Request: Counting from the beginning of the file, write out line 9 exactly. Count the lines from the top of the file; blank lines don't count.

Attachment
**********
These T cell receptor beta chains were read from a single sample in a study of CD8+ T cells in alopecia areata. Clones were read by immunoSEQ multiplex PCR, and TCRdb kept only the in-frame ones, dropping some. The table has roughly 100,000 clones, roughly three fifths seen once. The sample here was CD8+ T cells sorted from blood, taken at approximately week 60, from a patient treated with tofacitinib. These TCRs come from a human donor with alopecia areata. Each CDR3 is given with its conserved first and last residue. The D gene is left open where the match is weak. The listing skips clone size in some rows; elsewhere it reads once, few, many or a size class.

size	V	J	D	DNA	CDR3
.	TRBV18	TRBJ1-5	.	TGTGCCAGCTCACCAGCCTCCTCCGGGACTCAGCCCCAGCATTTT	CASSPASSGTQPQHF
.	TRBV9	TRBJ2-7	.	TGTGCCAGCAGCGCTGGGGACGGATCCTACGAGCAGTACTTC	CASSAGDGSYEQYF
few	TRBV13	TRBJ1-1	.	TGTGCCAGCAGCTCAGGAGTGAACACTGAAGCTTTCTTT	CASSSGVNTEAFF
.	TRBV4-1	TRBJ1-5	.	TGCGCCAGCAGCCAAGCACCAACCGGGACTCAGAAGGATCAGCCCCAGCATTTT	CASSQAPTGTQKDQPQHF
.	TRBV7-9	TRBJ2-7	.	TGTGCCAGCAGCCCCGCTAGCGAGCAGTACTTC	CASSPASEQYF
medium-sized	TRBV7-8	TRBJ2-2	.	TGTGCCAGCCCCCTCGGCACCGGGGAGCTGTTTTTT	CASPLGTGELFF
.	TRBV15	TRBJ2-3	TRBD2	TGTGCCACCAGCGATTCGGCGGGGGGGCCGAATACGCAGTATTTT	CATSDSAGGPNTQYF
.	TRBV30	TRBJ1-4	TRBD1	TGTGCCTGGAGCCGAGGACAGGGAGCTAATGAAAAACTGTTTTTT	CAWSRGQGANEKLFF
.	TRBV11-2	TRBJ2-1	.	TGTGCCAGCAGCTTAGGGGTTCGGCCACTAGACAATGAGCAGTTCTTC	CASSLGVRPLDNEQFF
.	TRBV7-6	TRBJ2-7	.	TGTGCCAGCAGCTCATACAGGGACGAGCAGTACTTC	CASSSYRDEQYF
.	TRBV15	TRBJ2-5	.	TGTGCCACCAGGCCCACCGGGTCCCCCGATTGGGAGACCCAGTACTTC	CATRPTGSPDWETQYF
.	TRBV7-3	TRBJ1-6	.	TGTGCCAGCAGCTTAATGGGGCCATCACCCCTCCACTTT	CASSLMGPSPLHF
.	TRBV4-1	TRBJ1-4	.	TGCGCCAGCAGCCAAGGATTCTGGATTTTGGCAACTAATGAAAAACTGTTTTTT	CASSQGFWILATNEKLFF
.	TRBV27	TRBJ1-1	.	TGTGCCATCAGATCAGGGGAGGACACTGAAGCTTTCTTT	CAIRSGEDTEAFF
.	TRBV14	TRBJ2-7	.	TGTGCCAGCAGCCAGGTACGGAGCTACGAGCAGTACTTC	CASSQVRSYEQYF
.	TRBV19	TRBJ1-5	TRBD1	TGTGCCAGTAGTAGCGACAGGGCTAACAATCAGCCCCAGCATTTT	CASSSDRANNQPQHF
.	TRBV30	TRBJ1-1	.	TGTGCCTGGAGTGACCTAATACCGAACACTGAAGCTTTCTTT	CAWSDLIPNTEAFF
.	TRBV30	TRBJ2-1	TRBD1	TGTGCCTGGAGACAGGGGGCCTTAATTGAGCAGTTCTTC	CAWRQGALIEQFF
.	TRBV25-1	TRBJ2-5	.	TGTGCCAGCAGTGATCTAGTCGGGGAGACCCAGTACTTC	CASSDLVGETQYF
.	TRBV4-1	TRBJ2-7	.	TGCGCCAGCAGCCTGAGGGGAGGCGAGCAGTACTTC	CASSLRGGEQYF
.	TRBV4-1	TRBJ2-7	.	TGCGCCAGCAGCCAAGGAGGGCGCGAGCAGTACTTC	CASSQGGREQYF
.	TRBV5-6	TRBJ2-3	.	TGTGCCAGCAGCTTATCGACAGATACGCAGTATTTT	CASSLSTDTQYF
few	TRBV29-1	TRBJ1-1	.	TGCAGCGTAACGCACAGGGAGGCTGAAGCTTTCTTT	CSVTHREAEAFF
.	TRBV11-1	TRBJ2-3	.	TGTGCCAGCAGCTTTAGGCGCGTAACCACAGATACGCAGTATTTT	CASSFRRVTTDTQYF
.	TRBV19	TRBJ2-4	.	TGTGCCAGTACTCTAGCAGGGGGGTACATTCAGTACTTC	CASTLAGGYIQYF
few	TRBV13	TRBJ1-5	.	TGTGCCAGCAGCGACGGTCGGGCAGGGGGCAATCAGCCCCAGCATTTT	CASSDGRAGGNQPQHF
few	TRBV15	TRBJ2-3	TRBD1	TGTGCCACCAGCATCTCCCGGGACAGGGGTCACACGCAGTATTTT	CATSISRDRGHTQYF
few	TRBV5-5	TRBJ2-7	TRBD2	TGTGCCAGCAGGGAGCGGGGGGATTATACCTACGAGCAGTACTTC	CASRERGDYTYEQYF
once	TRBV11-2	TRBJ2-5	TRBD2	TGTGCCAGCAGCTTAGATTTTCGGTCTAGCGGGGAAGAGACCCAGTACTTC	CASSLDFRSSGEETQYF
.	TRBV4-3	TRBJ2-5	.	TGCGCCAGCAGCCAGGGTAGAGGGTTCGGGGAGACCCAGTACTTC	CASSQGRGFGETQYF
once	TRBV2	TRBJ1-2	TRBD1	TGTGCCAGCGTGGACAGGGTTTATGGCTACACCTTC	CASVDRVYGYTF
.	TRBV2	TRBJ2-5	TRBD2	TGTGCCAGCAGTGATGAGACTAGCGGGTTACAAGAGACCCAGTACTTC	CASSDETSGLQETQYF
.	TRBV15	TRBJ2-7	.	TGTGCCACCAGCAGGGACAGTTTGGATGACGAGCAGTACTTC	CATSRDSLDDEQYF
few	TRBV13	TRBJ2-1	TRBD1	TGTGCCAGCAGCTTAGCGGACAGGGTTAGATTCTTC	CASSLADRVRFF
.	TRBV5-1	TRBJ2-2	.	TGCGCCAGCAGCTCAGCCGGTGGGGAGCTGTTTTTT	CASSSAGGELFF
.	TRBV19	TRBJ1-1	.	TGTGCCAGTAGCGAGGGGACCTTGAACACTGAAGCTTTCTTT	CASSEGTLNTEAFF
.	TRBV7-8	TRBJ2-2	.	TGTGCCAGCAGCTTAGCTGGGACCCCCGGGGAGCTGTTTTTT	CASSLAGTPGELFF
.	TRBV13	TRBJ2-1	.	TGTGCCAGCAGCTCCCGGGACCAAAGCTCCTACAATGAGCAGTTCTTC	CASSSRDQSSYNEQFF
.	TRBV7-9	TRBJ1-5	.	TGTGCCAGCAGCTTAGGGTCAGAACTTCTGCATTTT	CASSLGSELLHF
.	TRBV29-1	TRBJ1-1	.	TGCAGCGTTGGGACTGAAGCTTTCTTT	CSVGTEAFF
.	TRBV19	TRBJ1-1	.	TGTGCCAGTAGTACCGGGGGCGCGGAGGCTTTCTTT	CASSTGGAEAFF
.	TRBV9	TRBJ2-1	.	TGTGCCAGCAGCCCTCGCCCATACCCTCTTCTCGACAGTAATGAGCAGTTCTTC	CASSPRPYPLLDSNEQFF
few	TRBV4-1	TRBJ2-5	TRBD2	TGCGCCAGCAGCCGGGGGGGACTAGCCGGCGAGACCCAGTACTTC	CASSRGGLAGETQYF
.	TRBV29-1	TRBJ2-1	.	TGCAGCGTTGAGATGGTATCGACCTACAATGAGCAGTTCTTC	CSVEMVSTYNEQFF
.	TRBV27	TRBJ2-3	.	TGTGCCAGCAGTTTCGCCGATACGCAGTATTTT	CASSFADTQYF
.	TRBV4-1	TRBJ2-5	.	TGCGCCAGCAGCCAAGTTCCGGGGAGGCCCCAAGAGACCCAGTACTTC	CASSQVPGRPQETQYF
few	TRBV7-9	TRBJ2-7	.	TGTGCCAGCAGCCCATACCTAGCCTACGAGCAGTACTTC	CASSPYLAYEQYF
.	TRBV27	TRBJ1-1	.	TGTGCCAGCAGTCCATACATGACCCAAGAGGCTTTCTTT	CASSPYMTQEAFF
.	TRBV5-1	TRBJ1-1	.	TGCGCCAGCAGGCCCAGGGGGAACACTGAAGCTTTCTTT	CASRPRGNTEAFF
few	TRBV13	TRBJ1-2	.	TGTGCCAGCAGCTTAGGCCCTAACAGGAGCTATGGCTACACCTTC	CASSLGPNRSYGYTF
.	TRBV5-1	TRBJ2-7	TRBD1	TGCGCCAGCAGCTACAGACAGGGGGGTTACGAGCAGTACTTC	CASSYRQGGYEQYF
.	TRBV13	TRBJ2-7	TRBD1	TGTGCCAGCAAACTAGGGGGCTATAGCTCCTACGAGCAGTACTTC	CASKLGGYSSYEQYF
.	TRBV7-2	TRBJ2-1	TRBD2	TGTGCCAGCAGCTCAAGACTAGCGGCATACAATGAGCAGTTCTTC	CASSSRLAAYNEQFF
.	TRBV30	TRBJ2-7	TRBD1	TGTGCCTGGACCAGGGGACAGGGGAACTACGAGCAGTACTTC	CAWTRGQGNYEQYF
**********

.	TRBV15	TRBJ2-3	TRBD2	TGTGCCACCAGCGATTCGGCGGGGGGGCCGAATACGCAGTATTTT	CATSDSAGGPNTQYF